When authors of the Clean Air Act Amendments of 1990 tick off its many far-reaching provisions, the "permit hammer" rarely gets mentioned.
But congressional conferees spent days fighting over the hammer, an enforcement tool to assure that industrial plants install devices to curb airborne toxics -- even if the Environmental Protection Agency fails to set standards.
The hammer is one of many fail-safes built into the law to translate its grand design into practical programs. Whether the act signed last week becomes the environmental milestone touted by sponsors or just another well-intentioned failure to clean up the air will be determined by such obscure enforcement language.
Nearly 800 pages in length, the act is filled with specific requirements and specific timetables to cut pollution, reflecting efforts by Congress to avoid past failures by limiting the discretion of the EPA to implement the provisions.
Virtually every debate on every section featured arguments over the words "may" or "shall" to define duties of the EPA, which has failed to clean up whole categories of air pollution in cases where its authority was broad but vague. Without specific mandates, industry has delayed or derailed regulations by filing lawsuits or appealing to the Office of Management and Budget, which has veto power over EPA decisions.
"We weren't willing to let this bill be high sounding but a sham in terms of making sure the job was done," said Rep. Henry A. Waxman (D-Calif.), one of the principal architects who pushed for hard-and-fast requirements.
The original Clean Air Act of 1970 was ambitious, even radical in scope but so lacking in specificity -- it was only 65 pages long -- that whole sections were virtually ignored. The EPA, for example, was required to set standards for hazardous pollutants, which are so toxic that even small doses can kill or seriously injure. But 20 years later only seven of the hundreds of pollutants were regulated.
Today's law not only requires technological controls for industrial sources of 189 airborne toxics, it sets deadlines for standards to be set and control devices installed.
And resisting heavy lobbying by industry, Congress even defined the stringency of controls, requiring technology at least as advanced as that in an average of the top 12 percent of the cleanest plants in each polluting industry.
The permit hammer is to be used in case the EPA fails to comply with the regulatory schedule because of OMB intervention or red tape. Any industry that escapes regulation will have to apply to its state government for a permit and justify the level of technology it plans to use -- an expensive, time-consuming process.
"It may be that EPA won't do better than in the past," said Sen. Dave Durenberger (R-Minn.), an author of the provision. "But if the EPA fails, the permit hammer assures toxic reductions anyway."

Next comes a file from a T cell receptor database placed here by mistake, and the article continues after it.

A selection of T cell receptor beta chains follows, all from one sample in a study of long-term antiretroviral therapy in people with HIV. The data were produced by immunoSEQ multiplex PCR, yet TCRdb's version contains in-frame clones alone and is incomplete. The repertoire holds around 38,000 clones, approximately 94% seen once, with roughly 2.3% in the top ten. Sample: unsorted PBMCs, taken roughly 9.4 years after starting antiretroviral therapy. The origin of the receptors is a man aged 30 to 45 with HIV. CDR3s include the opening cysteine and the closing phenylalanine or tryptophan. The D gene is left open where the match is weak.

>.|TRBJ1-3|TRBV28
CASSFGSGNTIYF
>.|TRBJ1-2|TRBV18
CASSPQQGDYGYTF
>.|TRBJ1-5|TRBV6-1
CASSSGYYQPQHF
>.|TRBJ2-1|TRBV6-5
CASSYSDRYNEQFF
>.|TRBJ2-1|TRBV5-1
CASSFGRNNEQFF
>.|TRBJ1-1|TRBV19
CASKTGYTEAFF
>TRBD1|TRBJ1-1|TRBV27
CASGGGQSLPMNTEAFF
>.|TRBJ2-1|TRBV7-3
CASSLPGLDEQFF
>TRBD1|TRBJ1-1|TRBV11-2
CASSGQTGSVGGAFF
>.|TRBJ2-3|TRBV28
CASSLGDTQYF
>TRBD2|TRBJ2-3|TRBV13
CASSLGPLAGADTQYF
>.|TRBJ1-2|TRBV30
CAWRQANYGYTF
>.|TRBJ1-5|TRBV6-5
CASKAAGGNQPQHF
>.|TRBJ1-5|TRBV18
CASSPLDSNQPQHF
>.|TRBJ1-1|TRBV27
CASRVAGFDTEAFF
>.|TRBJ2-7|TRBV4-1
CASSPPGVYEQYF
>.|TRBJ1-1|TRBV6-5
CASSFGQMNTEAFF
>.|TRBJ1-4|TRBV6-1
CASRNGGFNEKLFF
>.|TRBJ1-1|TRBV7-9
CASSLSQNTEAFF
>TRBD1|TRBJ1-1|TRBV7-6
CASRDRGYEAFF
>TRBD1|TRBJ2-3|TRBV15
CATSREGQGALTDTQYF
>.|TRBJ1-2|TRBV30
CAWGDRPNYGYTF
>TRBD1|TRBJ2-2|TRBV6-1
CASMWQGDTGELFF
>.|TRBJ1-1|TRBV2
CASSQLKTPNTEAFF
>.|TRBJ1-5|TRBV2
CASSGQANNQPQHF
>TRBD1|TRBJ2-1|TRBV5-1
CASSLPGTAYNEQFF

Some of the biggest fights over "wiggle room," as the issue of discretion is called, involved auto regulations. One of the few successes of the 1970 law was the limit placed on tailpipe emissions -- specific cutbacks mandated in a specific model year.
But auto makers were able to slip out of proposals for onboard canisters to trap smog-forming emissions during refueling at the gas pump. In 1977, Congress directed the EPA to require either the canisters or gas pump nozzles to capture the fumes. After years of study, the EPA decided on canisters but was blocked by OMB.
This time, Congress ordered the canisters phased in for new cars starting in late 1995. And the law even specifies how much the fumes have to be reduced -- 95 percent.
"If we didn't set a minimum standard for emissions capture, when EPA put regulations in place and the auto companies thought they were too costly, they could sue or go to OMB," said Greg Wetstone, a Waxman aide who helped draft the bill. "Then everything is held in abeyance while you have this adjudication or OMB weakens the regulation."
"Courts are less likely to throw out regulations that are mandatory," he added.
Wetstone cited dozens of major provisions with mandatory requirements, ranging from tonnage limits on acid rain emissions by individual units of utilities to the regulations of emissions from such consumer products as nail polish.
Richard Ayres, chairman of the Clean Air Coalition of environmental and civic groups, said that while the law is more explicit and thorough than past efforts, "nobody should believe it's self-executing." Many key portions of the law remain discretionary, he said, including the system to monitor compliance with acid rain provisions and the definition of industrial categories regulated for air toxics.
"Any law in this area depends crucially on the vigor of enforcement by the EPA," said Ayres. "It also depends on the approach regulated industry takes. If they decide to do what they can to keep it from working, they'll find this law can be tied up like the one before it."
William Fay, administrator of the pro-industry Clean Air Working Group, stressed that big business favors clean air laws as long as they are "affordable" and fair.
But asked to describe the impact on industry of the latest law, Fay may have foreshadowed the coming battles over implementation.
"The legal industry will flourish," he said.